By Danielle Stockton
About the author:
Danielle Stockton is a recent graduate of the Madeira School, where she was the co-editor-in-chief of both the school newspaper and the literary and arts magazine. She will be a freshman at Brigham Young University intending to double major in Political Science and English.
All too often, Mormon women are viewed as being housewives, their domain centered on raising children. Moreover, this perspective is reinforced by the fact that most Mormon men are strongly encouraged to go on missions to spread the Gospel, giving them a unique opportunity to both broaden their spiritual horizons and to discover a different part of the world. In actuality, with even a cursory glance at Mormon women’s lives, it is apparent that Mormon women are far from restricted in terms of their lifestyle. Reading about numerous Mormon women in Mormon Women: Portraits and Conversations and other separate publications emphasized my view that Mormon women are able to have a wide variety of different careers. Whether she is a poet, author, doctor, Utah Supreme Court chief justice, humanitarian, or historian, a Mormon woman can enjoy diverse professions in which she can spread Gospel principles in a wide variety of ways. However, these capable women do not neglect their familial responsibilities. Instead, they choose a healthy balance between their home and work obligations and use the Holy Ghost to guide them in the right direction. Although they have different interests, personalities, and nationalities, as Governor Olene Walker pointed out in Mormon Women: Portraits and Conversations, these women share “a common thread of service and faith” (xiii). More importantly, Mormon women use this faith as a foundation for their own lives and as a way to enrich the lives of their children as well as touch the lives of others.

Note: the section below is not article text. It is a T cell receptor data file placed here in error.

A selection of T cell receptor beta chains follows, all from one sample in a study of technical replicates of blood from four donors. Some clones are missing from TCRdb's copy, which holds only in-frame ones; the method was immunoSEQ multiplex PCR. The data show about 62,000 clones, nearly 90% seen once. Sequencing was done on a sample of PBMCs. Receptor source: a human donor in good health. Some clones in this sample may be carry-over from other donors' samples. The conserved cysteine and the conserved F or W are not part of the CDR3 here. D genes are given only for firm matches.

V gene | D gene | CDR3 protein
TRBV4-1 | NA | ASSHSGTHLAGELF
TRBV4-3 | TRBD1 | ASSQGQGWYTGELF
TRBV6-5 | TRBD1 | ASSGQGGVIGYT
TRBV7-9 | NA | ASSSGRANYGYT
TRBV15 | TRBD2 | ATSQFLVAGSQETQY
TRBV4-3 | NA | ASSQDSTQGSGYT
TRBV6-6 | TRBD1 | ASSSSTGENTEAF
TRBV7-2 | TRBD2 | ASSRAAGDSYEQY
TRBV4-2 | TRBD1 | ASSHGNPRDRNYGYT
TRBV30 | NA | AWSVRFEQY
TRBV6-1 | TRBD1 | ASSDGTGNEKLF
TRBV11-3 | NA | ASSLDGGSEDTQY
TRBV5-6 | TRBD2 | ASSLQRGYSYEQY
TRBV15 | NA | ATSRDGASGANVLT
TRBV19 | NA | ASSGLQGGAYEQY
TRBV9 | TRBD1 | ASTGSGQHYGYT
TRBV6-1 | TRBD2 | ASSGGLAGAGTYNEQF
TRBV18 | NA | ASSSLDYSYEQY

To find out more about how Jim Kimball and Kent Miles capture some of the lives of Mormon women, please read their collection: Kimball, James N., and Kent Miles. Mormon Women: Portraits & Conversations. Salt Lake City: Handcart Books, 2009.
Also, please visit the following websites related to this book: